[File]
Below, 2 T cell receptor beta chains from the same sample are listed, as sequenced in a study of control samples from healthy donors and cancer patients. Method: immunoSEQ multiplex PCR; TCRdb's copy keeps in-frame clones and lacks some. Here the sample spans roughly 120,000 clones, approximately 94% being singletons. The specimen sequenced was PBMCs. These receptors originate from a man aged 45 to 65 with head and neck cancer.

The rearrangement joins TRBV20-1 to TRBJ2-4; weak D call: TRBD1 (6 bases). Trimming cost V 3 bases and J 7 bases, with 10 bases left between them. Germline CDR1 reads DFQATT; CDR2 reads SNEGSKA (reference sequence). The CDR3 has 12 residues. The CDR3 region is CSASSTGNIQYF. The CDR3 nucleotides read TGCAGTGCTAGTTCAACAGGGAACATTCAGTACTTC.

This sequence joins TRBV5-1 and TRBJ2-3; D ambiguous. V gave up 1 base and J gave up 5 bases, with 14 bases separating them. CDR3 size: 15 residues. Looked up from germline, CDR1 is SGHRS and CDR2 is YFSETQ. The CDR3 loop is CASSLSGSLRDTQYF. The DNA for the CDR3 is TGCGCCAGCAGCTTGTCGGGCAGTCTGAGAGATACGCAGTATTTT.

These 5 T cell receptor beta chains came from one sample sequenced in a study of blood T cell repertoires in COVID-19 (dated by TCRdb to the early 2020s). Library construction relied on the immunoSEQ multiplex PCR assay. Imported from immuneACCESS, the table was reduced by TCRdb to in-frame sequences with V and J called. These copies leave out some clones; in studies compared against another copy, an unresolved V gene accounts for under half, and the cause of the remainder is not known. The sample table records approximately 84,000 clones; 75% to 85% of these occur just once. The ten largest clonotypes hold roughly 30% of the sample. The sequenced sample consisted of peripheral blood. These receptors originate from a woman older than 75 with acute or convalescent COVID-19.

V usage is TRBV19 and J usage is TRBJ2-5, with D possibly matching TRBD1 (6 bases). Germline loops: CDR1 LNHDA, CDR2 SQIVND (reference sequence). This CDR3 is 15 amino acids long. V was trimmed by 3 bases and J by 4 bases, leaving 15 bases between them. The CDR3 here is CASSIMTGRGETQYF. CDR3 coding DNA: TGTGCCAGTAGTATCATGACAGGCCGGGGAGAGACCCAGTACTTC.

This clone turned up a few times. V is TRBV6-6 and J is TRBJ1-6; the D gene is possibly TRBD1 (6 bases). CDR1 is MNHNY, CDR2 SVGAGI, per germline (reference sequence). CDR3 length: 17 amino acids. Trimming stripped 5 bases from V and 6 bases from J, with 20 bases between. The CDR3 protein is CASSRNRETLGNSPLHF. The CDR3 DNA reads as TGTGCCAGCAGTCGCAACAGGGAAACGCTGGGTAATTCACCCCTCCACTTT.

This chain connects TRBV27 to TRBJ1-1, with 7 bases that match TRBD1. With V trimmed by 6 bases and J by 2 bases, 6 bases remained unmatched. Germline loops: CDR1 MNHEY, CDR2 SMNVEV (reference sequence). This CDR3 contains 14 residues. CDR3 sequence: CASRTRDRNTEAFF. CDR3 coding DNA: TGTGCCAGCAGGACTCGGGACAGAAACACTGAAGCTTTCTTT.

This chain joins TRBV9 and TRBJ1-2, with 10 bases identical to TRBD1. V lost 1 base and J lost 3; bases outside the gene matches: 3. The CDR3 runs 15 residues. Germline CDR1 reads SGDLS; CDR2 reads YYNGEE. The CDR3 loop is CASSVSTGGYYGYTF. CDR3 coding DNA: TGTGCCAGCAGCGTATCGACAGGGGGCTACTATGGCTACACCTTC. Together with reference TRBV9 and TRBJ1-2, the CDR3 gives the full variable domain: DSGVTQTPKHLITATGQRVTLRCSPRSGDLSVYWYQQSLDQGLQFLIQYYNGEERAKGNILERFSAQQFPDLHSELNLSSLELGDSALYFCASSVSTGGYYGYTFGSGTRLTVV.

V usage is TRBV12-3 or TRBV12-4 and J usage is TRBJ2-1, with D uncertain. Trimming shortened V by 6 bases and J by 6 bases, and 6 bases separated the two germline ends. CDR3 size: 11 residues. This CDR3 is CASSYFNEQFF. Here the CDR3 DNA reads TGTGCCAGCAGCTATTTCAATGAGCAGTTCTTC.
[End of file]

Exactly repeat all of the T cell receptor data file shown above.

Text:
Below, 2 T cell receptor beta chains from the same sample are listed, as sequenced in a study of control samples from healthy donors and cancer patients. Method: immunoSEQ multiplex PCR; TCRdb's copy keeps in-frame clones and lacks some. Here the sample spans roughly 120,000 clones, approximately 94% being singletons. The specimen sequenced was PBMCs. These receptors originate from a man aged 45 to 65 with head and neck cancer.

The rearrangement joins TRBV20-1 to TRBJ2-4; weak D call: TRBD1 (6 bases). Trimming cost V 3 bases and J 7 bases, with 10 bases left between them. Germline CDR1 reads DFQATT; CDR2 reads SNEGSKA (reference sequence). The CDR3 has 12 residues. The CDR3 region is CSASSTGNIQYF. The CDR3 nucleotides read TGCAGTGCTAGTTCAACAGGGAACATTCAGTACTTC.

This sequence joins TRBV5-1 and TRBJ2-3; D ambiguous. V gave up 1 base and J gave up 5 bases, with 14 bases separating them. CDR3 size: 15 residues. Looked up from germline, CDR1 is SGHRS and CDR2 is YFSETQ. The CDR3 loop is CASSLSGSLRDTQYF. The DNA for the CDR3 is TGCGCCAGCAGCTTGTCGGGCAGTCTGAGAGATACGCAGTATTTT.

These 5 T cell receptor beta chains came from one sample sequenced in a study of blood T cell repertoires in COVID-19 (dated by TCRdb to the early 2020s). Library construction relied on the immunoSEQ multiplex PCR assay. Imported from immuneACCESS, the table was reduced by TCRdb to in-frame sequences with V and J called. These copies leave out some clones; in studies compared against another copy, an unresolved V gene accounts for under half, and the cause of the remainder is not known. The sample table records approximately 84,000 clones; 75% to 85% of these occur just once. The ten largest clonotypes hold roughly 30% of the sample. The sequenced sample consisted of peripheral blood. These receptors originate from a woman older than 75 with acute or convalescent COVID-19.

V usage is TRBV19 and J usage is TRBJ2-5, with D possibly matching TRBD1 (6 bases). Germline loops: CDR1 LNHDA, CDR2 SQIVND (reference sequence). This CDR3 is 15 amino acids long. V was trimmed by 3 bases and J by 4 bases, leaving 15 bases between them. The CDR3 here is CASSIMTGRGETQYF. CDR3 coding DNA: TGTGCCAGTAGTATCATGACAGGCCGGGGAGAGACCCAGTACTTC.

This clone turned up a few times. V is TRBV6-6 and J is TRBJ1-6; the D gene is possibly TRBD1 (6 bases). CDR1 is MNHNY, CDR2 SVGAGI, per germline (reference sequence). CDR3 length: 17 amino acids. Trimming stripped 5 bases from V and 6 bases from J, with 20 bases between. The CDR3 protein is CASSRNRETLGNSPLHF. The CDR3 DNA reads as TGTGCCAGCAGTCGCAACAGGGAAACGCTGGGTAATTCACCCCTCCACTTT.

This chain connects TRBV27 to TRBJ1-1, with 7 bases that match TRBD1. With V trimmed by 6 bases and J by 2 bases, 6 bases remained unmatched. Germline loops: CDR1 MNHEY, CDR2 SMNVEV (reference sequence). This CDR3 contains 14 residues. CDR3 sequence: CASRTRDRNTEAFF. CDR3 coding DNA: TGTGCCAGCAGGACTCGGGACAGAAACACTGAAGCTTTCTTT.

This chain joins TRBV9 and TRBJ1-2, with 10 bases identical to TRBD1. V lost 1 base and J lost 3; bases outside the gene matches: 3. The CDR3 runs 15 residues. Germline CDR1 reads SGDLS; CDR2 reads YYNGEE. The CDR3 loop is CASSVSTGGYYGYTF. CDR3 coding DNA: TGTGCCAGCAGCGTATCGACAGGGGGCTACTATGGCTACACCTTC. Together with reference TRBV9 and TRBJ1-2, the CDR3 gives the full variable domain: DSGVTQTPKHLITATGQRVTLRCSPRSGDLSVYWYQQSLDQGLQFLIQYYNGEERAKGNILERFSAQQFPDLHSELNLSSLELGDSALYFCASSVSTGGYYGYTFGSGTRLTVV.

V usage is TRBV12-3 or TRBV12-4 and J usage is TRBJ2-1, with D uncertain. Trimming shortened V by 6 bases and J by 6 bases, and 6 bases separated the two germline ends. CDR3 size: 11 residues. This CDR3 is CASSYFNEQFF. Here the CDR3 DNA reads TGTGCCAGCAGCTATTTCAATGAGCAGTTCTTC.